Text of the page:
|Grief and Miscarriage|
What ever the type or timing of your miscarriage, we know for sure that there is some kind of emotional consequences. We often think that if the pregnancy didn’t last very long, that the grief will be less. The opposite can be true. A loss is a loss, however long the attachment. The way we cope with this can also vary from person to person.
Another really tough area, is mourning the physical loss. When we miscarry, particularly early in the pregnancy, there may be no physical remains to deal with. This them makes the concept of “saying goodbye” very hard. We may want to consider other alternatives when the time feels right.
If the loss is later in the pregnancy and the child looks like a small baby, what can we do then? Not all centres offer the care that is required to deal with this kind of loss.
What is important is that we recognise our bond and celebrate what we did have, even though it has gone physically. Many families remember their child on a special day every year. It doesn’t have to be the anniversary of the miscarriage, but another date.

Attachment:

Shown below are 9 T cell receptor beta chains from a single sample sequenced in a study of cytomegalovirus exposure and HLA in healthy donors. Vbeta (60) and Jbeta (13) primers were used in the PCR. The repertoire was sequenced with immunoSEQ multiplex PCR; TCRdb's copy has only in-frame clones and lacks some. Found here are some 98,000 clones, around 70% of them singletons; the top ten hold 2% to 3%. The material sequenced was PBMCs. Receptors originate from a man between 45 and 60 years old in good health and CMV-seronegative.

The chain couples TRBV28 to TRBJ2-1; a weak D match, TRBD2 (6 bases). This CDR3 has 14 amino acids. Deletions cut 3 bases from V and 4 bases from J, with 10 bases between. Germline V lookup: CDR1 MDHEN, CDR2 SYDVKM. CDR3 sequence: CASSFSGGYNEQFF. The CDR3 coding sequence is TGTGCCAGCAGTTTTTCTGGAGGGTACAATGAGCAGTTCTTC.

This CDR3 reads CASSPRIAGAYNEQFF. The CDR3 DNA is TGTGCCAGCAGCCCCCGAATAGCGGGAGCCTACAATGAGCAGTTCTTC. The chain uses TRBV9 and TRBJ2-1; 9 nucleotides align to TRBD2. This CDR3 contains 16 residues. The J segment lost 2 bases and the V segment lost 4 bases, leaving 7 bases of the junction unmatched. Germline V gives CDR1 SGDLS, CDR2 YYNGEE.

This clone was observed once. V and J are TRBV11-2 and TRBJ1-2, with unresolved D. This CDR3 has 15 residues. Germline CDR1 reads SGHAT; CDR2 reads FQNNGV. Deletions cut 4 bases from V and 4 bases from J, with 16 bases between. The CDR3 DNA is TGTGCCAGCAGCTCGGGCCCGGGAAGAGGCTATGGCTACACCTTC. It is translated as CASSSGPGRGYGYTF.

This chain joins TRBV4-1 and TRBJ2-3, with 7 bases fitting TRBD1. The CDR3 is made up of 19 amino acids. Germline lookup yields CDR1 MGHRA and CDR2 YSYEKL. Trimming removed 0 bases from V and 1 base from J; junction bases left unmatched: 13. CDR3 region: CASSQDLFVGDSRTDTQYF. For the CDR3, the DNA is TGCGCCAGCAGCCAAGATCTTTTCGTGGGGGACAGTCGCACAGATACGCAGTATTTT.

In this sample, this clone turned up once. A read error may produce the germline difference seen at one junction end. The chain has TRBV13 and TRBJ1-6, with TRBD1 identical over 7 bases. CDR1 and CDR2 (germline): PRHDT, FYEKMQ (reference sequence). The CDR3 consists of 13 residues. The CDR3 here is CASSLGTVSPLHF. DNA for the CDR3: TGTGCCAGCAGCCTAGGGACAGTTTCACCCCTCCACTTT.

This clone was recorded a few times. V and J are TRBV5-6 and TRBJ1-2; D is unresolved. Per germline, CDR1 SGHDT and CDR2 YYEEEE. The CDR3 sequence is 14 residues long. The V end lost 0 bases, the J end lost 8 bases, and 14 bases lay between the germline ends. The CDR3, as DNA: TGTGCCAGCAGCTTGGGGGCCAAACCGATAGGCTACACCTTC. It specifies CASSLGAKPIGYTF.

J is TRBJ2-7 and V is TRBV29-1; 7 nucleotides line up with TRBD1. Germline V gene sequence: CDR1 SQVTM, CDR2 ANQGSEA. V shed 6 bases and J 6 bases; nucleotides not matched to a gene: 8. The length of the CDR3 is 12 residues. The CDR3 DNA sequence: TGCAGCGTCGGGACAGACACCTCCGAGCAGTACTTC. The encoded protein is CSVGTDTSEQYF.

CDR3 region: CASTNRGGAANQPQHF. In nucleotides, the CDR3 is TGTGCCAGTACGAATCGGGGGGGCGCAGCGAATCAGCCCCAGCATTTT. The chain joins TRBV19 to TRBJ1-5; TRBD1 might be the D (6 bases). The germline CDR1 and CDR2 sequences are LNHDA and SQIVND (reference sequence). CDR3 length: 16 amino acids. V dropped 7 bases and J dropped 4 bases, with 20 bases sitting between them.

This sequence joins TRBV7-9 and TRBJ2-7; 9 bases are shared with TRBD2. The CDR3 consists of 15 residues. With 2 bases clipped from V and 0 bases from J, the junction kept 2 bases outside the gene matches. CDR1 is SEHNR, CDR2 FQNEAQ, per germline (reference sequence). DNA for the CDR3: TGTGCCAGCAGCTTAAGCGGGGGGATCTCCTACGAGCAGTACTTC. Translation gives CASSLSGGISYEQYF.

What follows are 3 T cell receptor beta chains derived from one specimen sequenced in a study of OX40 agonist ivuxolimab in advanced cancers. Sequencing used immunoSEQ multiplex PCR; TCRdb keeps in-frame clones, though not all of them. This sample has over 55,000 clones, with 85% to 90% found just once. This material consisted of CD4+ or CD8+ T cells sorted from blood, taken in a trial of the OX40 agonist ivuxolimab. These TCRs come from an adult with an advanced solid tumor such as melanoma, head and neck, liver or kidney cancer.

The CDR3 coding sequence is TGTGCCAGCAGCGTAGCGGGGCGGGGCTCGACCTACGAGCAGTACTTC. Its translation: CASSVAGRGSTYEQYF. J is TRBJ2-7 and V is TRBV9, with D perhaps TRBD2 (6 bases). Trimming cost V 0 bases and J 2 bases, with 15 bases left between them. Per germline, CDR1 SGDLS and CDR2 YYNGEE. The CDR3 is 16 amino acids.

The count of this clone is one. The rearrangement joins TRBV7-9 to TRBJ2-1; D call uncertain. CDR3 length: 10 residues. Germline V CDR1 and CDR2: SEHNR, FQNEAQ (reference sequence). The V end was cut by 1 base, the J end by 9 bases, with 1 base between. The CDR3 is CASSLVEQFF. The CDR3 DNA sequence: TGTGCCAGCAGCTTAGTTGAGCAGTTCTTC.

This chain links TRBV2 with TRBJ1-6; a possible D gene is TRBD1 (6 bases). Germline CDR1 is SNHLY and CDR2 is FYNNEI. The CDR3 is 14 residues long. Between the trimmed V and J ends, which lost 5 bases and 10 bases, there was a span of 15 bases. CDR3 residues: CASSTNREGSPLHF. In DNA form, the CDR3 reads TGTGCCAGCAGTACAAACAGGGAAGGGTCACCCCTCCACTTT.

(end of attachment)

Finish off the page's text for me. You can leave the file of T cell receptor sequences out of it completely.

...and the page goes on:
Grief is a normal part of any loss and is a vital element on pregnancy loss recovery. Unresolved grief contributes to an increase in the risk of depression and anxiety. Many women feel responsible for not being able to prevent the child’s death. Remember there is always a physical and hormonal fall out after a miscarriage. See our resources page.
As outlined in the Walk With Jude Programme, getting pregnant changes our lives forever. We all have overwhelming and intense emotions, as we learn to cope with the loss of our baby.
Each member of the family can feel the loss in different ways and at different times. All of this is very normal, we all grieve at a different pace.
Grief can be exhausting and saps our energy every day. The intense feelings of grief do change and some days will be better than others.
The five stages of grief described by Elisabeth Kubler Ross are,
Kubler Ross feels that the five stages of grief can be applied to any personal situation. The five stages can often be felt in a different order and all at the same time, on the same day. Which often makes us feel crazy? Click here for our resources page to Elizabeth Kubler Ross webpage.